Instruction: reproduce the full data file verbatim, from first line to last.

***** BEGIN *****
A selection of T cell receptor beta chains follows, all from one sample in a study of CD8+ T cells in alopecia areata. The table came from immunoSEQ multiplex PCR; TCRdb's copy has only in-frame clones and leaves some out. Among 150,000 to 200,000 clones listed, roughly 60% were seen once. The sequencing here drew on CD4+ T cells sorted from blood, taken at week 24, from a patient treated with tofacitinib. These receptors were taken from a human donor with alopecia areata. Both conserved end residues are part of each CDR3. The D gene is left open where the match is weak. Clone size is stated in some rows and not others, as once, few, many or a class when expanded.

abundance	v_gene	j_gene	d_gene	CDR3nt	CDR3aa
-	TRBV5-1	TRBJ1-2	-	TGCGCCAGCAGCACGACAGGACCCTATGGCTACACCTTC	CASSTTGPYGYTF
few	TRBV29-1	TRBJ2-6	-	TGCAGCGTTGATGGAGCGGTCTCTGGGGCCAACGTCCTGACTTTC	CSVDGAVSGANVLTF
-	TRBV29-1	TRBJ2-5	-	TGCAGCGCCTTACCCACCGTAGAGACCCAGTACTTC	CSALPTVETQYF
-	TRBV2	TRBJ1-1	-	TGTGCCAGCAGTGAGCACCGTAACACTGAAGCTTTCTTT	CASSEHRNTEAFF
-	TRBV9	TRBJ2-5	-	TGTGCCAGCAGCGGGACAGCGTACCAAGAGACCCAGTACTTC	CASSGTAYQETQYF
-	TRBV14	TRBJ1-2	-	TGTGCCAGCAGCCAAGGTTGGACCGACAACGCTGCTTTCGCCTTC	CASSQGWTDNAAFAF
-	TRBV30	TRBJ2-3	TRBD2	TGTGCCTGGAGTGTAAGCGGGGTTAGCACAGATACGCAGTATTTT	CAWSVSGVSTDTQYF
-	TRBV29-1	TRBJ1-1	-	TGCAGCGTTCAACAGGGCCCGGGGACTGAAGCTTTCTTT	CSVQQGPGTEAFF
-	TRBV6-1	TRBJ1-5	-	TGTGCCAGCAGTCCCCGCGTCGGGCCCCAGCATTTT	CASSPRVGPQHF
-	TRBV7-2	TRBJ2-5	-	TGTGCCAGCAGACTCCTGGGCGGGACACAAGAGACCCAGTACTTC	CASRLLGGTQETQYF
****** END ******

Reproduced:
A selection of T cell receptor beta chains follows, all from one sample in a study of CD8+ T cells in alopecia areata. The table came from immunoSEQ multiplex PCR; TCRdb's copy has only in-frame clones and leaves some out. Among 150,000 to 200,000 clones listed, roughly 60% were seen once. The sequencing here drew on CD4+ T cells sorted from blood, taken at week 24, from a patient treated with tofacitinib. These receptors were taken from a human donor with alopecia areata. Both conserved end residues are part of each CDR3. The D gene is left open where the match is weak. Clone size is stated in some rows and not others, as once, few, many or a class when expanded.

abundance	v_gene	j_gene	d_gene	CDR3nt	CDR3aa
-	TRBV5-1	TRBJ1-2	-	TGCGCCAGCAGCACGACAGGACCCTATGGCTACACCTTC	CASSTTGPYGYTF
few	TRBV29-1	TRBJ2-6	-	TGCAGCGTTGATGGAGCGGTCTCTGGGGCCAACGTCCTGACTTTC	CSVDGAVSGANVLTF
-	TRBV29-1	TRBJ2-5	-	TGCAGCGCCTTACCCACCGTAGAGACCCAGTACTTC	CSALPTVETQYF
-	TRBV2	TRBJ1-1	-	TGTGCCAGCAGTGAGCACCGTAACACTGAAGCTTTCTTT	CASSEHRNTEAFF
-	TRBV9	TRBJ2-5	-	TGTGCCAGCAGCGGGACAGCGTACCAAGAGACCCAGTACTTC	CASSGTAYQETQYF
-	TRBV14	TRBJ1-2	-	TGTGCCAGCAGCCAAGGTTGGACCGACAACGCTGCTTTCGCCTTC	CASSQGWTDNAAFAF
-	TRBV30	TRBJ2-3	TRBD2	TGTGCCTGGAGTGTAAGCGGGGTTAGCACAGATACGCAGTATTTT	CAWSVSGVSTDTQYF
-	TRBV29-1	TRBJ1-1	-	TGCAGCGTTCAACAGGGCCCGGGGACTGAAGCTTTCTTT	CSVQQGPGTEAFF
-	TRBV6-1	TRBJ1-5	-	TGTGCCAGCAGTCCCCGCGTCGGGCCCCAGCATTTT	CASSPRVGPQHF
-	TRBV7-2	TRBJ2-5	-	TGTGCCAGCAGACTCCTGGGCGGGACACAAGAGACCCAGTACTTC	CASRLLGGTQETQYF